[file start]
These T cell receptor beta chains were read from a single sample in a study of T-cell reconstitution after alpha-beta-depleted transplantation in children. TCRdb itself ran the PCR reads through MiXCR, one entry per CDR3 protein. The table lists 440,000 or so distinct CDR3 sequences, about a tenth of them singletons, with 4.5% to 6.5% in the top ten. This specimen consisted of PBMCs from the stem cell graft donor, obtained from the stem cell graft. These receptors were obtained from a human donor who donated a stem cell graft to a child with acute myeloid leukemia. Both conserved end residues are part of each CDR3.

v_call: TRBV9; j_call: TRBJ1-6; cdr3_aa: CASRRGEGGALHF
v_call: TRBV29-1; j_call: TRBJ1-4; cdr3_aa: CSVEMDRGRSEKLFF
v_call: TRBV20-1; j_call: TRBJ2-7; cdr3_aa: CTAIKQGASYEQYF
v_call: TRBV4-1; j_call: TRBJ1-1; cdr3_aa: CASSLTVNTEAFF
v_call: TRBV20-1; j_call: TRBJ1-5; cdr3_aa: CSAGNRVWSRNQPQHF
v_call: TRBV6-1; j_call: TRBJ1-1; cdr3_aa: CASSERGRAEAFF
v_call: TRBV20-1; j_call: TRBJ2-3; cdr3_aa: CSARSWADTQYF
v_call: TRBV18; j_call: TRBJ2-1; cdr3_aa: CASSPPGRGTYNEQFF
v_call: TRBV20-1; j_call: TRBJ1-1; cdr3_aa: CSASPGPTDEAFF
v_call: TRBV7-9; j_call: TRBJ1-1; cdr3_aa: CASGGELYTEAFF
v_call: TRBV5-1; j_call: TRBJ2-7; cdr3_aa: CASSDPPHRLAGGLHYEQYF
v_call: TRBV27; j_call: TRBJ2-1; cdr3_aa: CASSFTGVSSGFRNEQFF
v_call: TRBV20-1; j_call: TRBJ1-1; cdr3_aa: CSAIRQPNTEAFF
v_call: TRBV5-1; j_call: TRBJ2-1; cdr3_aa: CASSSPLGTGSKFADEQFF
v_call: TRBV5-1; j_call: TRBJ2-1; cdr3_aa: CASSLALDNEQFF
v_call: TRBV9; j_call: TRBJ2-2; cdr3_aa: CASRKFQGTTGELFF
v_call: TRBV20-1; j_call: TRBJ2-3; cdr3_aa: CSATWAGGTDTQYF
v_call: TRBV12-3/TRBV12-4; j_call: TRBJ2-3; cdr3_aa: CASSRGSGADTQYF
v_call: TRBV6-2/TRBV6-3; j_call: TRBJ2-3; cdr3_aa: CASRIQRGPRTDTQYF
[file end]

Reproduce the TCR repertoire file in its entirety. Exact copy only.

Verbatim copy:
These T cell receptor beta chains were read from a single sample in a study of T-cell reconstitution after alpha-beta-depleted transplantation in children. TCRdb itself ran the PCR reads through MiXCR, one entry per CDR3 protein. The table lists 440,000 or so distinct CDR3 sequences, about a tenth of them singletons, with 4.5% to 6.5% in the top ten. This specimen consisted of PBMCs from the stem cell graft donor, obtained from the stem cell graft. These receptors were obtained from a human donor who donated a stem cell graft to a child with acute myeloid leukemia. Both conserved end residues are part of each CDR3.

v_call: TRBV9; j_call: TRBJ1-6; cdr3_aa: CASRRGEGGALHF
v_call: TRBV29-1; j_call: TRBJ1-4; cdr3_aa: CSVEMDRGRSEKLFF
v_call: TRBV20-1; j_call: TRBJ2-7; cdr3_aa: CTAIKQGASYEQYF
v_call: TRBV4-1; j_call: TRBJ1-1; cdr3_aa: CASSLTVNTEAFF
v_call: TRBV20-1; j_call: TRBJ1-5; cdr3_aa: CSAGNRVWSRNQPQHF
v_call: TRBV6-1; j_call: TRBJ1-1; cdr3_aa: CASSERGRAEAFF
v_call: TRBV20-1; j_call: TRBJ2-3; cdr3_aa: CSARSWADTQYF
v_call: TRBV18; j_call: TRBJ2-1; cdr3_aa: CASSPPGRGTYNEQFF
v_call: TRBV20-1; j_call: TRBJ1-1; cdr3_aa: CSASPGPTDEAFF
v_call: TRBV7-9; j_call: TRBJ1-1; cdr3_aa: CASGGELYTEAFF
v_call: TRBV5-1; j_call: TRBJ2-7; cdr3_aa: CASSDPPHRLAGGLHYEQYF
v_call: TRBV27; j_call: TRBJ2-1; cdr3_aa: CASSFTGVSSGFRNEQFF
v_call: TRBV20-1; j_call: TRBJ1-1; cdr3_aa: CSAIRQPNTEAFF
v_call: TRBV5-1; j_call: TRBJ2-1; cdr3_aa: CASSSPLGTGSKFADEQFF
v_call: TRBV5-1; j_call: TRBJ2-1; cdr3_aa: CASSLALDNEQFF
v_call: TRBV9; j_call: TRBJ2-2; cdr3_aa: CASRKFQGTTGELFF
v_call: TRBV20-1; j_call: TRBJ2-3; cdr3_aa: CSATWAGGTDTQYF
v_call: TRBV12-3/TRBV12-4; j_call: TRBJ2-3; cdr3_aa: CASSRGSGADTQYF
v_call: TRBV6-2/TRBV6-3; j_call: TRBJ2-3; cdr3_aa: CASRIQRGPRTDTQYF